I was wondering, is there a physical law that explains why the moon exactly covers the sun in total solar eclipses? Besides that both the moon and the sun are relatively spherical, I was wondering if the moon’s relative distance from Earth and the sun is not random. If the moon or the Earth were more massive or less massive, or if the moon was smaller and denser, would total eclipses not take place? For short, how did total eclipses come to be so precise?
Sheer luck apparently; I asked this question a while back; I’ll be back in a mo with the link.
The previous link was incomplete. This one should work.
Thanks; not sure what happened there.
i don’t think a solar eclipse is ever really ‘total’- that is, the shadow of the moon covers the entire brightened half of the earth. most eclipses as of late of which i’ve heard have only been visible in asia or south america. maybe australia.
but my point is is that the shadow of the moon eclipses a part of the earth, and during that full eclipse other parts of the earth have partial eclipses, but the shadow never covers the entire earth.
No, although the moon exactly covers the entire disc of the sun (from our viewpoint); that’s what isaac is wondering about.
No the size of the moon is purely fortuitous. Sometimes it is apparently just larger than the sun and sometimes just smaller (both because of the eccentiricity of the moon’s orbit around the earth and of the earth’s around the sun). But when the earth was young, the moon was only a tenth as far away. Then solar eclipses would likely have convered the earth and lasted hours, but would not have been nearly as spectacular; more like an unusual night. On the other hand, tides vary as the cube of the distance, so instead of an 80 foot tide at the Bay of Fundy, there could have been a 16 mile high tide! Ok, there probably wasn’t but instead of an ordinary 5 foot tide, you would have had a mile high tide! That would have been quite a sight.
exactly. and no matter how small or big the moon may theoretically be, the moon will entirely cover the disc of the sun to someone standing in the moon’s shadow.
Is there still a confusion about the OP? The apparent (i.e. angular) size of the moon and sun, as seen from the surface of the earth, is almost exactly the same. Since the orbits aren’t circular, sometimes the sun is slightly larger, sometimes smaller. When the moon is slightly larger, it can cast a tiny shadow on the earth - anywhere else on the earth the sun will only be partially obscured. If the moon were smaller, nobody will see a total eclipse - it will always be an annular eclipse, where the moon only covers the middle portion of the sun. If the moon were much larger, a larger shadow will be cast on the earth. More people will see a solar eclipse, but it won’t look as pretty because the moon will cover not just the disk of the sun, but also the surrounding corona.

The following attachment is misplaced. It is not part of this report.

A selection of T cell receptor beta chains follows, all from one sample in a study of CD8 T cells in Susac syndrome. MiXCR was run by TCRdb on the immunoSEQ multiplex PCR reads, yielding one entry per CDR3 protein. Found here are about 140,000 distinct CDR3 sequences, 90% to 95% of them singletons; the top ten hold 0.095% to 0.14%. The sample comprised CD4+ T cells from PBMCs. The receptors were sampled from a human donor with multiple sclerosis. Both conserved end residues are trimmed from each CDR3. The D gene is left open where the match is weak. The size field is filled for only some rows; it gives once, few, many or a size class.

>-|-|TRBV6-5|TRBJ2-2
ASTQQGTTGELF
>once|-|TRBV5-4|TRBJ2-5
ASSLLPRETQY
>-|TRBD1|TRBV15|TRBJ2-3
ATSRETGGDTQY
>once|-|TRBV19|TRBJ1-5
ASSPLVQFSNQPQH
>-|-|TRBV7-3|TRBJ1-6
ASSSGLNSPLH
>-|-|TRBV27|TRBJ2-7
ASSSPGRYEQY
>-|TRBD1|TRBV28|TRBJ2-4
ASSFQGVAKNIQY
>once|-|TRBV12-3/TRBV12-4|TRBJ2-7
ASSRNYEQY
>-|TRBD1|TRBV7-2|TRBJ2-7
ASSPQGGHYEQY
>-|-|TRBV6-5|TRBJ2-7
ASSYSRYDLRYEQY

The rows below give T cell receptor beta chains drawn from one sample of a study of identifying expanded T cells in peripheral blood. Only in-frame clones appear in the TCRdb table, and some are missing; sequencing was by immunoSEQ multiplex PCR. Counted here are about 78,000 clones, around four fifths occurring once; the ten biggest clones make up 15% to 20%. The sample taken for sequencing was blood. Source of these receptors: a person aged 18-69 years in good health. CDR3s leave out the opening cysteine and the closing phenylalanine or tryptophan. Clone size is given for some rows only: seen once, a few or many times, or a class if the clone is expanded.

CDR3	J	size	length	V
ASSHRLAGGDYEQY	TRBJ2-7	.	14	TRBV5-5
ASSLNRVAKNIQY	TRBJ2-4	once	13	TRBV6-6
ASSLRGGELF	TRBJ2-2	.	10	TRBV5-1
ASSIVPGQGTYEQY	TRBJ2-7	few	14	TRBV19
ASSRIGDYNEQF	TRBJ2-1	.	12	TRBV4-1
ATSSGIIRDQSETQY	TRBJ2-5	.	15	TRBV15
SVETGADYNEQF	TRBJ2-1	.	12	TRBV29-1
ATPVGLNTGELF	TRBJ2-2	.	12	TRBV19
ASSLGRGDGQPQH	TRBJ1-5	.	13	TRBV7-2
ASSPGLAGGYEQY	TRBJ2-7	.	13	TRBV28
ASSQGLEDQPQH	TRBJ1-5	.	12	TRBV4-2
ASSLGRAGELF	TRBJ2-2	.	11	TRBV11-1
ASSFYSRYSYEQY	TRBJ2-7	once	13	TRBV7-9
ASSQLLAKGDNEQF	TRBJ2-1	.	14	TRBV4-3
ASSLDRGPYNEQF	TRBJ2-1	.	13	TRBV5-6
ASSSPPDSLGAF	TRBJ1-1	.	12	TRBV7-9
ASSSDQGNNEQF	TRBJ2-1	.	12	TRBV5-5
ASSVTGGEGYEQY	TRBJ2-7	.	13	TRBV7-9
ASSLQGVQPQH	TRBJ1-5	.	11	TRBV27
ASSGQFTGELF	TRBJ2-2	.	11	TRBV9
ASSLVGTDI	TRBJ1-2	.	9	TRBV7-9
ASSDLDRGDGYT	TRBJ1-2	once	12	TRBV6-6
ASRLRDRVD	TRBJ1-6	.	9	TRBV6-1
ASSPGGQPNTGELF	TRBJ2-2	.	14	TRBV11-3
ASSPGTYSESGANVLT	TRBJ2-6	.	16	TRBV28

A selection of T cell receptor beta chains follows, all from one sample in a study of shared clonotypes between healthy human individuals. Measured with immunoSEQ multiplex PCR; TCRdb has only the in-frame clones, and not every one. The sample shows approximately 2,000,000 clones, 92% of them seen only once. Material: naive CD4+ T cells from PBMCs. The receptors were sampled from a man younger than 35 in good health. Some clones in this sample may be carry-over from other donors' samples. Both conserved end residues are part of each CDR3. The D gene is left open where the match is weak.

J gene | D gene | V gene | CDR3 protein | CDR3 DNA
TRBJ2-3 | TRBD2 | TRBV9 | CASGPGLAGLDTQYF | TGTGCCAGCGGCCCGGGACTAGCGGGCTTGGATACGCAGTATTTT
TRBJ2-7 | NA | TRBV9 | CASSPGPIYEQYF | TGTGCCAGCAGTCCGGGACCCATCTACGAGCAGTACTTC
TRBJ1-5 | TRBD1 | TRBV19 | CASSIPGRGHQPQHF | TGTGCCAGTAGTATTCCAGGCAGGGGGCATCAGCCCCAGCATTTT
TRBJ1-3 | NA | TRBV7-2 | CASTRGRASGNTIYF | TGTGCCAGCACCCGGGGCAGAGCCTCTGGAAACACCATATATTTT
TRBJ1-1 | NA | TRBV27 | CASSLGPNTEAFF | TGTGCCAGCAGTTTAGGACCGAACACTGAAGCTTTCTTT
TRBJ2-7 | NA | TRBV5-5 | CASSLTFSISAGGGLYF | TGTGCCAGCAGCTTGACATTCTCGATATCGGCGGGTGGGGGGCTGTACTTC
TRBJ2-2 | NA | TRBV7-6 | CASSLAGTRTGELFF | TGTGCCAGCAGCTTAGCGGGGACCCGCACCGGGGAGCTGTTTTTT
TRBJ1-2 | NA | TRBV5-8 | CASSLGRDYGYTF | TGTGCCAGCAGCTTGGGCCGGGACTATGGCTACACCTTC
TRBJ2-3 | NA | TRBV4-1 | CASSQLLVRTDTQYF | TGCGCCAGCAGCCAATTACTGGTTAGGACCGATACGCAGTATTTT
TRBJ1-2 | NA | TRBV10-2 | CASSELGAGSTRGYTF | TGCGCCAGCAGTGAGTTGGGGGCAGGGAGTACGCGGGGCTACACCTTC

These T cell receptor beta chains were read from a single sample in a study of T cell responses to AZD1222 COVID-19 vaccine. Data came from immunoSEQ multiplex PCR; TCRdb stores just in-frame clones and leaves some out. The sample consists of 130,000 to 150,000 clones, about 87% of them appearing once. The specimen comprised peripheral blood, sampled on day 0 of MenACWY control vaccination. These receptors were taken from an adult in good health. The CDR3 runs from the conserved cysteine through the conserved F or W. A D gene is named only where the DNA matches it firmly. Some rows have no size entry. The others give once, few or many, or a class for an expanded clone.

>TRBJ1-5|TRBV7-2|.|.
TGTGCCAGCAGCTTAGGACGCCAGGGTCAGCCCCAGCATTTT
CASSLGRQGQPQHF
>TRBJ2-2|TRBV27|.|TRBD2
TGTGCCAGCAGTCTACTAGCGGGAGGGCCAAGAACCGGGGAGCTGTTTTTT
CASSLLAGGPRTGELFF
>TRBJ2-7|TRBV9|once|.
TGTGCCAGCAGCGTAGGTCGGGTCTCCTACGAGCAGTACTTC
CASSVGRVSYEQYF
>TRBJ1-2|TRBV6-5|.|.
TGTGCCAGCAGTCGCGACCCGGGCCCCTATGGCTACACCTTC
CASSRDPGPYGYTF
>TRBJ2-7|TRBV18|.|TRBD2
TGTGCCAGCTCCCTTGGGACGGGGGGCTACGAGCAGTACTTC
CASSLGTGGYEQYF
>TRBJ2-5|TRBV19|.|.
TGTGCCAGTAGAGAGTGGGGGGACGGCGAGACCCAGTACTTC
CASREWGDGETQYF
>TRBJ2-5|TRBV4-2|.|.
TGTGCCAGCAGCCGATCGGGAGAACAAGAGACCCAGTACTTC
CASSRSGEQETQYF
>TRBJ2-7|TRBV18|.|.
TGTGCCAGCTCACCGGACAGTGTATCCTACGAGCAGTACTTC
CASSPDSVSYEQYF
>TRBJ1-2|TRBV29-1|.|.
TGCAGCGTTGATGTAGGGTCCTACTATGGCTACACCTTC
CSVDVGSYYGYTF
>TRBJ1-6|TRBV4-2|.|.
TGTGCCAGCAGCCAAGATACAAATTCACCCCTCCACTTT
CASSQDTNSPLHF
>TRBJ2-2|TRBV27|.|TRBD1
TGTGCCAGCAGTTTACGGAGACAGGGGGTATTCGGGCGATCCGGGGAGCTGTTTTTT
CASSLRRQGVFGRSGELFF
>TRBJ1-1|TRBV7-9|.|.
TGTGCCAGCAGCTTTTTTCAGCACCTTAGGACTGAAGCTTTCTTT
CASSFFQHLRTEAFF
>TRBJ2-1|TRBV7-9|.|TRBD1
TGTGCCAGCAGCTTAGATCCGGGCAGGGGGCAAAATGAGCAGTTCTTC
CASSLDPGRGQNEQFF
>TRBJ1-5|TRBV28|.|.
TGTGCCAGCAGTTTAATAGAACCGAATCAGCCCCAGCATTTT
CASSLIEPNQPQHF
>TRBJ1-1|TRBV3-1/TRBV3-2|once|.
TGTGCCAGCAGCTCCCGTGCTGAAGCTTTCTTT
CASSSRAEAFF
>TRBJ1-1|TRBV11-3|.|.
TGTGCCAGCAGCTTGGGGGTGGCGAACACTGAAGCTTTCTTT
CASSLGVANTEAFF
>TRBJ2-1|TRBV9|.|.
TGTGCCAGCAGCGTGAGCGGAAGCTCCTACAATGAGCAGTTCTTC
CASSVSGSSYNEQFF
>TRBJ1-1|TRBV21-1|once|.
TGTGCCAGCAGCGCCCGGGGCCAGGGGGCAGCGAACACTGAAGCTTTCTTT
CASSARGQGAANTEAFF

I think it’s quite a coincidence. But apparently nothing more than that.
The coincidence is that the point of the Moon’s shadow is just about exactly at the surface of the Earth. Were the Moon smaller, but in the same position, one would need to go into space to see a total eclipse.
Total eclipse, by the way, just means that there’s a point on the Earth where the Sun is completely covered, not that it’s covered for the whole Earth. The latter couldn’t happen unless the Moon were larger than the Earth.
[nitpick]Or if the sun was smaller than the moon and relatively close[/nitpick]
How long before someone says that it’s proof that God exists.
It’s a fantastic natural phenomenon, we had a 94% eclipse here about a year ago and the whole city stopped to watch. We had a great view from the roof of our office.
I’d love to see a total eclipse.
It’s proof that G… oops, sorry.
(actually, I was about to say how long before some cynic says “How long before someone says that it’s proof that God exists”, really, I was)
[nitpick[sup]2[/sup]]Or if the Earth, Moon, and Sun were all exactly the same size.[/nitpick[sup]2[/sup]]
ok ok, physics/astronomy guy to the rescue…
The apparant area of the disk of the sun and the moon are not exactly the same, they vary quite a bunch due to the elliptical orbit of the moon and, to a much lesser extent, the elliptical orbit of the earth around the sun.
It is much more common for an annular eclipse to occur, where the moon’s disk isn’t large enough to cover the entire surface of the sun, even though the moon’s position is centered on the sun’s. What you get is a “ring-around-the-moon” situation and eclipse totality never happens. Note that an annular eclipse is different than a partial eclipse, a partial eclipse is when the viewer is in the secondary shadow cast by the moon (i.e. the moon’s disk isn’t centered on the sun’s).
IIRC, annular eclipses happen with about 4 times the frequency of total eclipses.
Here’s a page with some very good examples of partial, annular, and total eclipses so you can compare:
That should put all of those wacky divine creationist serendipity theories to a proper burial…
doh! i completely misunderstood…
gulap- snarf… swallow
eating crow. tasty stuff.
[nitpick[sup]2[/sup]]Or if the Earth, Moon, and Sun were all exactly the same size.[/nitpick[sup]2[/sup]] **
Hmmm, they would need to be able to pass through each other in that case and I can’t be sure that an eclipse would result from that scenario.
I’m not sure what you mean here…